Interactive Cake Takes Your Picture

[Abigail] is a confectionery roboticist, and [Hazal] is a developer advocate at a robotics company. The two met recently and decided to collaborate on a smart cake, with amusing results.

The resulting cake not only looks like a camera it also has a camera inside. When the camera detects people in its field of view, a NeoPixel is lit up in green to signal it’s spotted something. If you so desire, you can then hit a button and the cakera (cake-camera, keep up) will take your photo.

The cake itself looks to be a sponge of some sort with fondant used to create the camera housing and a surround for the preview screen. Inside the cake is a standard photo-booth style setup built with a Raspberry Pi. The Pi is responsible for taking photos with a USB cam. It does this when instructed via an arcade button acting as the shutter release. After taking a photo, the Pi prints out a receipt with an Adafruit thermal printer. This provides the user a number they can use to receive their photo afterward.

We’ve seen some neat cakes before, too. If you’ve been hacking on cakes, either edible or theoretical, we might just want to know more. Drop us a line!

Clever E-Ink Driver Does 32 Levels Of Grey, Avoids Update Flicker, And More

There’s a lot to like about E-Ink displays, and you might be about to like them even more with [antirez]’s MicroPython driver for the Badger 2040 (or any display based on the UC8151 / IL0373) because it brings all kinds of useful features to your next project.

E-Ink displays are great. They are high contrast, daylight-readable, and require zero power to maintain a displayed image. But a few things come with the territory: displays have slow refresh rates compared to other display types, expect flickering during screen changes, and the displays are monochrome. [Antirez]’s new driver not only provides a MicroPython interface but goes in some fantastic directions that challenge those usual drawbacks.

Probably the most striking is the ability to display greyscale images without relying on dithering, which means the results avoid the charmingly gritty look of old-school dithering. Dithering has its place, but it’s not always the best choice, so options are great.

Similarly, display flicker may be a small price to pay for some, but if the obvious flicker is too boorish and crude-looking one can use an anti-flicker refresh mode that greatly limits flickering at the cost of update speed. Over time some image ghosting will accumulate which necessitates an occasional whole-screen refresh, but the effect is overall much nicer when updating something like a clock face.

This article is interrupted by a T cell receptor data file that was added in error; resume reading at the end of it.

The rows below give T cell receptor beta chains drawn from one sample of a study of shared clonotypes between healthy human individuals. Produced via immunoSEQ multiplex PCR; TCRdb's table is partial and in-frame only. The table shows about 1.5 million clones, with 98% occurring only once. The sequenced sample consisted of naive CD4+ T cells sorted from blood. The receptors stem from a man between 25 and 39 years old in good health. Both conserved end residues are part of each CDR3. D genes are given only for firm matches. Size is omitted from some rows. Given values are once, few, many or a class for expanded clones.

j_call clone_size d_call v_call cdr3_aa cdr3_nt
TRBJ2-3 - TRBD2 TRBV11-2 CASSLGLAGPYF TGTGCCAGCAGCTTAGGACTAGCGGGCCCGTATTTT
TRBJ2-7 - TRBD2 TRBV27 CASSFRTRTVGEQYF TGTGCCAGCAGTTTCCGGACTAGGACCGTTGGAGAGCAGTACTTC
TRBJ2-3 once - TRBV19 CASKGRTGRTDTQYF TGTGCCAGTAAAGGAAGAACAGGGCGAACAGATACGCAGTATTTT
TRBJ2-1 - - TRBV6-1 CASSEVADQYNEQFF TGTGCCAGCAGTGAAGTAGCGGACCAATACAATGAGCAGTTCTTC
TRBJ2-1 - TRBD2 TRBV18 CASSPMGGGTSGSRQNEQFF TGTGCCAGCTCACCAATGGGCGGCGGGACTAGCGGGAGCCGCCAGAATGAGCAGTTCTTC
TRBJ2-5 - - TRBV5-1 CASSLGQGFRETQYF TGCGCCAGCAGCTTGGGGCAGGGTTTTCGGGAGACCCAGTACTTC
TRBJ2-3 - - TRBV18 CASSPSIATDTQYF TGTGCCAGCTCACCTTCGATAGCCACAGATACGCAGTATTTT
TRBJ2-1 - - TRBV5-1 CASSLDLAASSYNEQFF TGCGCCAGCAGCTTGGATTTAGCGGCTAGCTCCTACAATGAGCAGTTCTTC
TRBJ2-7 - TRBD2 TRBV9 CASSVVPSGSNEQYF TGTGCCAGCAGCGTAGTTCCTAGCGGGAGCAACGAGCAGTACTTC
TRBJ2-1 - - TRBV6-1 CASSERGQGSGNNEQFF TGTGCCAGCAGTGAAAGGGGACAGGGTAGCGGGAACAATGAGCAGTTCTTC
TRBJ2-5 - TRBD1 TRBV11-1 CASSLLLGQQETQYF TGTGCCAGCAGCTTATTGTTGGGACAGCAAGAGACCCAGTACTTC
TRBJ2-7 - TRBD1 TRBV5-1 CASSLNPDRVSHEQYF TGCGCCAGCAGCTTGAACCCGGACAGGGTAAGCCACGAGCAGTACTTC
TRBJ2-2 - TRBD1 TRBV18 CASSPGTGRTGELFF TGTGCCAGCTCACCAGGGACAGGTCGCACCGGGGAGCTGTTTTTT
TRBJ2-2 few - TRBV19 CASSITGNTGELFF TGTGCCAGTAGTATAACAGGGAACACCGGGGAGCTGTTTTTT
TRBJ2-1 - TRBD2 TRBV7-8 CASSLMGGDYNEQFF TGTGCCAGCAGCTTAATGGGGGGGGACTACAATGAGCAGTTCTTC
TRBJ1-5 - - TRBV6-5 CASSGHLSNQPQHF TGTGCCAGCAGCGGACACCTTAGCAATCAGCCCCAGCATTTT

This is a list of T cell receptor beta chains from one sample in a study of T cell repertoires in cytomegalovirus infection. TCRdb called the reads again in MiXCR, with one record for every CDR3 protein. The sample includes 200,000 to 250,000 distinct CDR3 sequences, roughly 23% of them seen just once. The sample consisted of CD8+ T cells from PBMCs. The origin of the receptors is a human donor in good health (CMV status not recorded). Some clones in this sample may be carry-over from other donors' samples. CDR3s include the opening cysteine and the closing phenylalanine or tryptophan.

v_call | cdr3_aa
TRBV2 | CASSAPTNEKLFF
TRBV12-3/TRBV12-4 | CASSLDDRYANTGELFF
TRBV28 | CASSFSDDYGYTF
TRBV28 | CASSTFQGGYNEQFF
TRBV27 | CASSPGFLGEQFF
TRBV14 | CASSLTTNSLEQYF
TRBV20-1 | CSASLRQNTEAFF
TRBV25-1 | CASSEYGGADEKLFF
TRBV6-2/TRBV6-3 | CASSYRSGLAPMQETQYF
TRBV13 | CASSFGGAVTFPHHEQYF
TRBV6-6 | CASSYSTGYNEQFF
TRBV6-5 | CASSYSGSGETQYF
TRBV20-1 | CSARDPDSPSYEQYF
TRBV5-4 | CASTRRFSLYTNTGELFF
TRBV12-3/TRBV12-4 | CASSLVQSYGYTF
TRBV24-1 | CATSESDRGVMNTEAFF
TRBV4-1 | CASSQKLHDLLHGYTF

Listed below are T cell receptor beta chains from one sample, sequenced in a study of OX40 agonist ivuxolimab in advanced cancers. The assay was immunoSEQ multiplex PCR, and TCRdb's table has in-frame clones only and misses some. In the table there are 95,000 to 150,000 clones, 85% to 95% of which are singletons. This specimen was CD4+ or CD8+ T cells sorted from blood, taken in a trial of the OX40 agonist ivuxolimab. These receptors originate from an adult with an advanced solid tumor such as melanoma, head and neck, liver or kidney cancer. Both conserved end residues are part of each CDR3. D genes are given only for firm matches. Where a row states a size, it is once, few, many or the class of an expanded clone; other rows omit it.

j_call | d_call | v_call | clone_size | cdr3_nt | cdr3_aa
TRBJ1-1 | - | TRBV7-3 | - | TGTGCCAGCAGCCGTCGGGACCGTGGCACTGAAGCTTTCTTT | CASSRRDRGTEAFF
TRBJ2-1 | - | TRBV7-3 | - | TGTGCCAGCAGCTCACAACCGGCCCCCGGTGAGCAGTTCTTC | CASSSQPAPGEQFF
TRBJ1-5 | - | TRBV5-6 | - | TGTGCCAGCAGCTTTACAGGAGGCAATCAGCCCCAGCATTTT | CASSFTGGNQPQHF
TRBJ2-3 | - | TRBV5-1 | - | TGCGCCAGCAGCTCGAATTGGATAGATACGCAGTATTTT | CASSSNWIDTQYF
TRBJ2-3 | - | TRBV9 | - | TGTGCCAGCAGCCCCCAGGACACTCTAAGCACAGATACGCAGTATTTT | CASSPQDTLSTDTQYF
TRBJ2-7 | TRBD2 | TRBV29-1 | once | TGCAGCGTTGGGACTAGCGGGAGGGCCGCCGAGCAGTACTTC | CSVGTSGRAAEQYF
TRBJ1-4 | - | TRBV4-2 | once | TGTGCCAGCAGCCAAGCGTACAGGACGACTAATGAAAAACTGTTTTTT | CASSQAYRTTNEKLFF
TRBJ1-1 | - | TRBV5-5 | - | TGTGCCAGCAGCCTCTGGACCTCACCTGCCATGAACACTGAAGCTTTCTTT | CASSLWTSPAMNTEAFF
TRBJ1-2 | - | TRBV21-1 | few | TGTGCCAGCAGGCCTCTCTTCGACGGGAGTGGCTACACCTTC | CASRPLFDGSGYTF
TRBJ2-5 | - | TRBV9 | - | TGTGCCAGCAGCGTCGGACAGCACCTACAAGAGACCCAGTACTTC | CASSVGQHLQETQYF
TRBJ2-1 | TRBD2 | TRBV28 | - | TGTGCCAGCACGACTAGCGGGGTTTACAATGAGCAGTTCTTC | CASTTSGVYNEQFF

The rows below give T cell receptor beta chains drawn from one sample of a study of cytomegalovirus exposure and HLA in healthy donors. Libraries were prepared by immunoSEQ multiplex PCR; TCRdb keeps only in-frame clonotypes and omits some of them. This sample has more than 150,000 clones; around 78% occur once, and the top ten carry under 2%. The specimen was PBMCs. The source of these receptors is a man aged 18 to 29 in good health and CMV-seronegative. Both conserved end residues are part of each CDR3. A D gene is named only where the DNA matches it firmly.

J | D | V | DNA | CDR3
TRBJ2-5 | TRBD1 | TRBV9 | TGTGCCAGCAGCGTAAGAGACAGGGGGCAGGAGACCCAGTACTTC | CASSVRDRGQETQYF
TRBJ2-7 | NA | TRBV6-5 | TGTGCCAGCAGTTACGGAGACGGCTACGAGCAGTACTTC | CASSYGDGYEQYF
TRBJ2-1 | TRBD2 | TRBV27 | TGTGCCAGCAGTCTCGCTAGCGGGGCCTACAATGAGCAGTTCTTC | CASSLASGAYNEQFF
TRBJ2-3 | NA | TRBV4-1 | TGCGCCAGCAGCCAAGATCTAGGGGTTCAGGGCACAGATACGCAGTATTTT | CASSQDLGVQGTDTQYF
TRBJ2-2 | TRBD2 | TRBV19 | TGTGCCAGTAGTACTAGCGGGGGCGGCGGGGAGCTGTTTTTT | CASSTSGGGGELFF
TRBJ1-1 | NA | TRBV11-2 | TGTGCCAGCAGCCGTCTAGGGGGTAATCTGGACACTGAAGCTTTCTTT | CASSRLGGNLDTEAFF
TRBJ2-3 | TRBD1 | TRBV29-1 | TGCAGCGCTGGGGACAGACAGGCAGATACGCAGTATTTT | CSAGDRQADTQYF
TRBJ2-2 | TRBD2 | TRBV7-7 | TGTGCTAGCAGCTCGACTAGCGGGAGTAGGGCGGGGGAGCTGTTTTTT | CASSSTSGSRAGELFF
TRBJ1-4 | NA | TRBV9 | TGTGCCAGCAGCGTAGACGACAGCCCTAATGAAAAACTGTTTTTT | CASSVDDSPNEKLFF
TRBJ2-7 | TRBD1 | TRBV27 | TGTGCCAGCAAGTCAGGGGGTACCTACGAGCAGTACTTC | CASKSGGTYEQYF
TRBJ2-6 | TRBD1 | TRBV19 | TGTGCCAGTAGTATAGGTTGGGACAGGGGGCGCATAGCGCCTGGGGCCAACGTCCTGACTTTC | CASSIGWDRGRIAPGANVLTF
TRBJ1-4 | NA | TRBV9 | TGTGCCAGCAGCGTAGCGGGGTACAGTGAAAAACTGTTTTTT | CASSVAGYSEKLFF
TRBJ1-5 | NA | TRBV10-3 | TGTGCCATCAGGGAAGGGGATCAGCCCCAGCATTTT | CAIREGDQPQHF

How is this all done? It turns out that the controller chips for these displays are highly configurable, and it’s possible to do much more than simply drive the display in known-good and completely approved modes. It’s also entirely possible to permanently damage one’s display by doing so. Part of what makes [antirez]’s work so appealing is that he has already done the work finding workable configurations.

His driver is designed using computed LUTs (look-up tables) that make using and exploring alternative refresh modes easy and efficient, invaluable for exploring the capabilities of a patented, poorly documented technology like E-Paper displays.

We’ve seen the Badger 2040 E-Ink display in a teapot timer and a custom macropad, and [antirez]’s uc8151_micropython project is a fantastic step forward. And don’t miss another of [antirez]’s clever microcontroller hacks: playing audio without a DAC.

Building A Tribute Version Of Mattel’s VertiBird Toy

Mattel had a ton of hit toys in the 20th century. In the early 1970s, the VertiBird was one of them, letting kids pretend to fly a helicopter in circles on their loungeroom floor. An original VertiBird can be hard to come by these days, but what if you could make your own? Well, [Gord Payne] did just that!

The design of the VertiBird is simple enough that it’s easy to replicate with a 3D printer. It features a helicopter on a rod that spins around a central base. The helicopter itself has a rotor powered by a motor, with variable speed control to vary the lift it produces. The helicopter’s flight can be controlled in a circular path around the base using throttle and pitch controls. [Gord’s] build was inspired by an earlier replica from [Luke J Barker] and borrows some parts from it, too. However, this build uses an ATTiny85 microcontroller to control the helicopter’s tilt and direction with the aid of a servo.

It’s great to see this classic toy recreated from scratch, particularly given the enormous cost of original sets these days. It’s also great fun to watch [Gord] execute an aerial rescue with the toy, too. Video after the break.

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Tiny Signal Generator Revealed

There was a time when test equipment was big and heavy. Those days are gone, and [Kiss Analog] shows us the inside of a Uni-T UTG962E arbitrary waveform generator. The device is truly tiny. You might think this is due to the dense packing of the circuit board. However, one board is packed but the other board seems to have a high degree of integration on one IC. You can check out the video below.